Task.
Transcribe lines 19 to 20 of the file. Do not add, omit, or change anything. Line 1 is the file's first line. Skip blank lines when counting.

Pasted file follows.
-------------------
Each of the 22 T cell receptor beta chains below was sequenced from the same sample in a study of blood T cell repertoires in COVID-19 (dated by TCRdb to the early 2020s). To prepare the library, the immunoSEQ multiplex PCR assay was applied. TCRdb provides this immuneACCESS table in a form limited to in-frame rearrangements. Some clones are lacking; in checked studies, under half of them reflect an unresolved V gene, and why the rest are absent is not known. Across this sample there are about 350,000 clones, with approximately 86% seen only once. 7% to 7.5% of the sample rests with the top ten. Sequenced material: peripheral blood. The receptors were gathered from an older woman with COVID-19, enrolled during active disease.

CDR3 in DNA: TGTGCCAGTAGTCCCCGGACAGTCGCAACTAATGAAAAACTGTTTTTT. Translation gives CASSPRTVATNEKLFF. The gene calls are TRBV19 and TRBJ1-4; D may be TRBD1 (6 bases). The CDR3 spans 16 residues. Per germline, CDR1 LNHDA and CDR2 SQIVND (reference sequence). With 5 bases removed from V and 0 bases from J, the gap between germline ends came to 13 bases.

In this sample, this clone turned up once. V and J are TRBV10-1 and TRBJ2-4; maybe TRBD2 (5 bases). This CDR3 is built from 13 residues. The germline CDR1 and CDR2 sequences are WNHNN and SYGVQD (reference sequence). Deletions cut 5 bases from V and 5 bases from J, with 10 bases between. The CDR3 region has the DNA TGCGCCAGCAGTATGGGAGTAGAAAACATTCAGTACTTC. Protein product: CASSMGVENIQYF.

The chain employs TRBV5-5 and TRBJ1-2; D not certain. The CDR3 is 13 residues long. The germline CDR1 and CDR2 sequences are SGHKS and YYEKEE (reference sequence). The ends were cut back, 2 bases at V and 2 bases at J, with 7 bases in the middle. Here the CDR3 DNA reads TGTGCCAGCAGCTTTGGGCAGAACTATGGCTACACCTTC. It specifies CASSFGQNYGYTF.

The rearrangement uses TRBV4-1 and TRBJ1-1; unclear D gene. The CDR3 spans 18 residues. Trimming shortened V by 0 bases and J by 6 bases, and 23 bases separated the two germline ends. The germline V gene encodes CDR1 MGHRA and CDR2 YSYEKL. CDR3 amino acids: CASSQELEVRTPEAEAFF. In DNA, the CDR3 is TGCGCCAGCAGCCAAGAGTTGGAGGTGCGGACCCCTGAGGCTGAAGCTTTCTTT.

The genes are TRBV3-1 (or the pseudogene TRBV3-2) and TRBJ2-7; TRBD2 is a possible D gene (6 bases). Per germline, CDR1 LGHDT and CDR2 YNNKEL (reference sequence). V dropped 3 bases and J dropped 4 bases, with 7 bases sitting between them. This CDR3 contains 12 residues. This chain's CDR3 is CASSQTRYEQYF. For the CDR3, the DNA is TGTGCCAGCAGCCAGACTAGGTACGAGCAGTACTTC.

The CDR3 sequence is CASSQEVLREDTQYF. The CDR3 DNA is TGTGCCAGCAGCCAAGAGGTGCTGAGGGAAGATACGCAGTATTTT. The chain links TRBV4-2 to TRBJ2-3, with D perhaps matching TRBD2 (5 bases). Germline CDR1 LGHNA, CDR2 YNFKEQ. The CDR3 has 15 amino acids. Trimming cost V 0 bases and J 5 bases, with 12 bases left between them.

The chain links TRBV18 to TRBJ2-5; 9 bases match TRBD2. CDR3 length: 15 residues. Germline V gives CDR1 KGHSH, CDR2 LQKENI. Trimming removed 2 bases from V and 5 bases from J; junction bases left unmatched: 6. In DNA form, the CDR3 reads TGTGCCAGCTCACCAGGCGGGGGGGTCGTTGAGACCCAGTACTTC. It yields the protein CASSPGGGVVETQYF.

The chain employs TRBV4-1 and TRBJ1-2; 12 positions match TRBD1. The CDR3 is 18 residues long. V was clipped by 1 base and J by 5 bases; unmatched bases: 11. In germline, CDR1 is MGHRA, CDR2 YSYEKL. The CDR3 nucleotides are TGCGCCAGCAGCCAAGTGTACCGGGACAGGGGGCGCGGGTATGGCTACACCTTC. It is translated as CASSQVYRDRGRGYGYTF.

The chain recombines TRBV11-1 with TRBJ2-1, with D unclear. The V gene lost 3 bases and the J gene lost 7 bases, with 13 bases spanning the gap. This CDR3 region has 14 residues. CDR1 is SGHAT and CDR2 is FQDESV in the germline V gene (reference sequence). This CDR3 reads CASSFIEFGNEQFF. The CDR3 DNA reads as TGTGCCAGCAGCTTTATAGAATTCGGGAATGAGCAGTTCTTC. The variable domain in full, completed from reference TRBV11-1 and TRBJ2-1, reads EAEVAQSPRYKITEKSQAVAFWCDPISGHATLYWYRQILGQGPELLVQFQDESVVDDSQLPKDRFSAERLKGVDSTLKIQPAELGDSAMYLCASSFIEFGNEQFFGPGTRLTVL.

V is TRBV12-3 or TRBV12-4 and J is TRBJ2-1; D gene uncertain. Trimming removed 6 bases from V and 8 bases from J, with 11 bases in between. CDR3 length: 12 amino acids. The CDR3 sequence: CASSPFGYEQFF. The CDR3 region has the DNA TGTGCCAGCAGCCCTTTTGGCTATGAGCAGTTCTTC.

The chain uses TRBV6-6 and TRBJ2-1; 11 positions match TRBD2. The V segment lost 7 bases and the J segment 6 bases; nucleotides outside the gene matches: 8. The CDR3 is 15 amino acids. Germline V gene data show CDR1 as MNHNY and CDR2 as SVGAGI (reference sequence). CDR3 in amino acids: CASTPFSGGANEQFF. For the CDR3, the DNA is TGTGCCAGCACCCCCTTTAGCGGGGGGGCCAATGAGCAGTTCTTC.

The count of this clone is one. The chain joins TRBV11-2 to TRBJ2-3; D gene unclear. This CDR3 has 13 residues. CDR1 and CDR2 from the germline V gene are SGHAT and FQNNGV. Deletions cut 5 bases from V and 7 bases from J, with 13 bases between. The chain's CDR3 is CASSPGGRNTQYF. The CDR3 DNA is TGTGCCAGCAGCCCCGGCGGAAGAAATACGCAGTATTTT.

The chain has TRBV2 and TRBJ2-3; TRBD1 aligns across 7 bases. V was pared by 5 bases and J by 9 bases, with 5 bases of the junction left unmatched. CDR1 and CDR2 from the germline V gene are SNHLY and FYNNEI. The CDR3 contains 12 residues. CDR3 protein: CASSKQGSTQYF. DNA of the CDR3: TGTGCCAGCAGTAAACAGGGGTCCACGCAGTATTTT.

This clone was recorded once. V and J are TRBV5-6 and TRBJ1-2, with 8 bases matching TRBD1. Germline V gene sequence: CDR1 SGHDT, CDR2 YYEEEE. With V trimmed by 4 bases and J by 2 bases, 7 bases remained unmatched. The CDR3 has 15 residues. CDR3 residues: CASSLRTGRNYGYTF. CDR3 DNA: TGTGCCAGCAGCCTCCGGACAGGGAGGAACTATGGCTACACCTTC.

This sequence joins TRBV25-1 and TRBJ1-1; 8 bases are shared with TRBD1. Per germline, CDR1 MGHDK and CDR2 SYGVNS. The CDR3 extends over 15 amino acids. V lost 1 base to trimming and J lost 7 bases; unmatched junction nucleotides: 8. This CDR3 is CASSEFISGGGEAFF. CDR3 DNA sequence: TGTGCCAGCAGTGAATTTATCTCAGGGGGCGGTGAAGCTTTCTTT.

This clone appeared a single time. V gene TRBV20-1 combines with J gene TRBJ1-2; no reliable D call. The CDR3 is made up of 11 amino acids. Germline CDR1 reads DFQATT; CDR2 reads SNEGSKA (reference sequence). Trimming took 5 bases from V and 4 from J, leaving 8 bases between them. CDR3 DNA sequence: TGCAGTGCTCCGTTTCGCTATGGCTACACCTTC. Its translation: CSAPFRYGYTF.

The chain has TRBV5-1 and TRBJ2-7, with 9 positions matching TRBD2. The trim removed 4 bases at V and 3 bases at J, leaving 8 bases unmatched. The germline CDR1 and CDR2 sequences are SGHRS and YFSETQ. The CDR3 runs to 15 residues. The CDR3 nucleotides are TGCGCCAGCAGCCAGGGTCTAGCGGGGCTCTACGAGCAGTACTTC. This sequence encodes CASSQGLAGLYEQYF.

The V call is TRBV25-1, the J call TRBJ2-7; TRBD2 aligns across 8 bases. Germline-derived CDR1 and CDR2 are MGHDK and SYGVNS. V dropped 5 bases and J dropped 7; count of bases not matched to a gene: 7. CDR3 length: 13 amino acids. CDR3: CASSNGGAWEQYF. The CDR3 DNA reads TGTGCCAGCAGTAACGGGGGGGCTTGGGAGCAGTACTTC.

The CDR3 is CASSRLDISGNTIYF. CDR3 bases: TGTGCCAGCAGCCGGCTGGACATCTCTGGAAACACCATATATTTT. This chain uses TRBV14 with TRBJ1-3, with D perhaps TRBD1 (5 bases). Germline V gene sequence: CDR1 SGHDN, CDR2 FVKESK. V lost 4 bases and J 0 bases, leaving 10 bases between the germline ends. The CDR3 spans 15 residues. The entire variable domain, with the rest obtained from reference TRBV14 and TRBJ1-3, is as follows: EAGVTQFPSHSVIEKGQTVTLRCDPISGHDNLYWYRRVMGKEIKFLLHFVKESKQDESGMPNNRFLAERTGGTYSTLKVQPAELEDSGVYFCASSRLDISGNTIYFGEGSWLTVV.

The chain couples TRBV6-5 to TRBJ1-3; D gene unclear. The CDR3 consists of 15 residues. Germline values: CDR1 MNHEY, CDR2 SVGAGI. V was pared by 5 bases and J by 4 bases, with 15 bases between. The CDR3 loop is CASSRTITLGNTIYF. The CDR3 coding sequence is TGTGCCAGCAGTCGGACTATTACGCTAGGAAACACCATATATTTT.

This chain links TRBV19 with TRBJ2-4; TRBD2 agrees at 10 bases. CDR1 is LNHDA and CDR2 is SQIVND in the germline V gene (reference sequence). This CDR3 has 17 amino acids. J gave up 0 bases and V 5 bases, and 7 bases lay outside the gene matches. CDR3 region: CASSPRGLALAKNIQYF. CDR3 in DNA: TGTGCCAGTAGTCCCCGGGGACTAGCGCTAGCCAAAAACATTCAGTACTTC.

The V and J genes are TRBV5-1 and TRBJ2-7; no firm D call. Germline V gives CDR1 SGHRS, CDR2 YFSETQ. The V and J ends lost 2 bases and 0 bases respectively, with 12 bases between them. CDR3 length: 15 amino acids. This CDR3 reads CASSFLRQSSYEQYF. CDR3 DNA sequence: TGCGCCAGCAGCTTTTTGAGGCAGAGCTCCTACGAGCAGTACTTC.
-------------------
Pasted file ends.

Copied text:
The V call is TRBV25-1, the J call TRBJ2-7; TRBD2 aligns across 8 bases. Germline-derived CDR1 and CDR2 are MGHDK and SYGVNS. V dropped 5 bases and J dropped 7; count of bases not matched to a gene: 7. CDR3 length: 13 amino acids. CDR3: CASSNGGAWEQYF. The CDR3 DNA reads TGTGCCAGCAGTAACGGGGGGGCTTGGGAGCAGTACTTC.

The CDR3 is CASSRLDISGNTIYF. CDR3 bases: TGTGCCAGCAGCCGGCTGGACATCTCTGGAAACACCATATATTTT. This chain uses TRBV14 with TRBJ1-3, with D perhaps TRBD1 (5 bases). Germline V gene sequence: CDR1 SGHDN, CDR2 FVKESK. V lost 4 bases and J 0 bases, leaving 10 bases between the germline ends. The CDR3 spans 15 residues. The entire variable domain, with the rest obtained from reference TRBV14 and TRBJ1-3, is as follows: EAGVTQFPSHSVIEKGQTVTLRCDPISGHDNLYWYRRVMGKEIKFLLHFVKESKQDESGMPNNRFLAERTGGTYSTLKVQPAELEDSGVYFCASSRLDISGNTIYFGEGSWLTVV.